I would be out of order, no doubt, if I were to discuss the new Schedule in detail. In general terms, however, it seems to implement the provisions in the new Clause, embodying in it the appeal procedure. Speaking for myself, I would have no objection to the new Clause.
§ Mr. Speaker
Since the right hon. and learned Gentleman has said what he has said, I might say that I thought the most convenient course to the House would be to discuss the principle of the new Schedule with the new Clause. If there are matters of detail on the Schedule, they can be raised when we get to the Schedule.
§ 4.15 p.m.
§ Sir F. Soskice
Thank you, Mr. Speaker. After your invitation, perhaps now is the time, if ever, to refer to the new Schedule.
It seems to me that on the whole the procedure, highly complex and containing a vast number of new provisions, is satisfactory, although it is a big mouthful to digest. It has elaborate provisions concerning notice, and so on. If the Solicitor-General can confirm that all that the new Schedule does is to tidy up existing provisions with regard to notice and with regard to the hearing before the brewster sessions and the other sessions, that it incorporates the necessary additional provisions which are involved in this new appeal procedure and that my researches into the new Schedule have not gone astray, I would be content.
As I understand it, the second part of the new Schedule merely contains corrective provisions adapting the 1953 Act to the new enactment which we are now considering. If the Solicitor-General would confirm that I am right in that supposition, perhaps I might be taken as having said all that I would offer to the House concerning the principle of the new Schedule.
§ Mr. G. Thomas
I wish to ask a few questions of the Solicitor-General. I genuinely seek knowledge and information about these transfer sessions. I am a little worried that licences will now be, or could be, granted up to eight times a year in place of the existing ones. I gathered from the right hon. and learned Gentleman that licences could be granted at the transfer sessions not less than four times and not more than eight times a year. If that is so, I want to know whether adequate provision is being made in the Schedule for the necessary advertising for people who object to the granting of licences to be given full and adequate time to prepare their case, to get people to present their case and to ensure that whoever has the responsibility of issuing a licence has the opportunity of hearing the full view of the community concerned.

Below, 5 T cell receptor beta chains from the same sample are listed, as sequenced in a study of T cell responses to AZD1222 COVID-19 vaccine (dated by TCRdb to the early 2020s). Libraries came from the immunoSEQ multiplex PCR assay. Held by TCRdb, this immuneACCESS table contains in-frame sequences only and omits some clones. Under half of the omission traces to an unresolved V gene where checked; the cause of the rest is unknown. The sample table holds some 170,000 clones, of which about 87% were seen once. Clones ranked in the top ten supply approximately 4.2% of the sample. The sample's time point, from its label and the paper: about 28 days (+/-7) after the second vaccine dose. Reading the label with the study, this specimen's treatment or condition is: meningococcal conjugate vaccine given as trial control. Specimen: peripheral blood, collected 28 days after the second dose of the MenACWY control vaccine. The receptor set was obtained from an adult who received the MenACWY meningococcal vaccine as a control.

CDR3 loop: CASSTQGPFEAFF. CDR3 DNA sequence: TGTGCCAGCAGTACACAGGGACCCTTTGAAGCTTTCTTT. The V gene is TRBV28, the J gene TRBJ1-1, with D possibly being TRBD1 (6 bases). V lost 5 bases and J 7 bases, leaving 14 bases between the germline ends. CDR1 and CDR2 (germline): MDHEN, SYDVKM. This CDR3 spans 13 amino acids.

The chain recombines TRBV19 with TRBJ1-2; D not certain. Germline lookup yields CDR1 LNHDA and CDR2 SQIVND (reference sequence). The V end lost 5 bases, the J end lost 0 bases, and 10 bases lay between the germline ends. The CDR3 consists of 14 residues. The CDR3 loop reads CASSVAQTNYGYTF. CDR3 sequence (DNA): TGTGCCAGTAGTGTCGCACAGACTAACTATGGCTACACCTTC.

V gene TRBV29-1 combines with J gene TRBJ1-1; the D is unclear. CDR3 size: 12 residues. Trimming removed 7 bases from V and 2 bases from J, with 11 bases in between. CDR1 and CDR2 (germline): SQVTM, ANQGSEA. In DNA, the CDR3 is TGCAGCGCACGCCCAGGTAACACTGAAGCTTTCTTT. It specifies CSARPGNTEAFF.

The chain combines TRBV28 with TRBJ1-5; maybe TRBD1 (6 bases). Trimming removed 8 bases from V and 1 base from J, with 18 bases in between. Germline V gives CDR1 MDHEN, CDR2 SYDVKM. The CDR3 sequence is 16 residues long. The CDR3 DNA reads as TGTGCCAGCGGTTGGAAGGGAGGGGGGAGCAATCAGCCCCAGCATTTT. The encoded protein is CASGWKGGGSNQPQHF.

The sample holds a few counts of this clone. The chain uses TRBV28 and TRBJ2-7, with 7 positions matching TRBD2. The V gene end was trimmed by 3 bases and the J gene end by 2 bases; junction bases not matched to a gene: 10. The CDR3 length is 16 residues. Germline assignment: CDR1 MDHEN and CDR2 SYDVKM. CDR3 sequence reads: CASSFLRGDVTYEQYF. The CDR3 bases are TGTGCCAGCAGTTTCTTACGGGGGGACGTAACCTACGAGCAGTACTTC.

This is an important part of the Bill and I should not like to let it pass without the Minister giving me assurance on a question which, I know, is agitating the Temperance Council of the Christian Churches a great deal. I hope that the 666 Minister will explain in detail how this provision will work, whether there is any major difference from the present brewster sessions and whether he has included as a requirement the necessity for adequate notice, advertisement, and so on.
§ The Solicitor-General
To deal, first, with the point that was asked of me by my hon. and learned Friend the Member for Surrey, East (Mr. Doughty), the new Clause applies to all justices' licences: that is to say, it applies to off-licences and on-licences, and included in the on-licences are the new Part I licences, the residential, the restaurant and the mixed licences. It also, therefore, applies to licensed clubs, but not to registered clubs, which are dealt with separately under a different procedure in Part III of the Bill.
The right hon. and learned Member for Newport (Sir F. Soskice) and the hon. Member for Cardiff, West (Mr. G. Thomas) both referred to the new Schedule. The Schedule looks, perhaps, inordinately long compared with the Clause. What happened was that, once we made the change in the procedure for appeal which commended itself to the Committee, it became necessary to make a number of changes in the procedure before the justices. That gave us an opportunity to rewrite and codify the whole of the existing procedure. That dated in every respect, except the compensation procedure, from the last century and a great deal of it was very much out of date.
To give an illustration from the point put to me specifically by the hon. Member for Cardiff, West, the advertisement procedure under the existing procedure was in most cases, if not in all, the nailing or posting of a notice to the church door where it might or might not come to the attention of an objector. As the hon. Member will see from the Schedule, we have replaced that by procedure by way of advertisement in accordance with all the comparable modern enactments.
I therefore assure the right hon. and learned Member for Newport (Sir F. Soskice) that much of the new Schedule is re-enactment, but it makes a number of improvements and modernisations in the existing code. There are such things, for example, as specific notice to the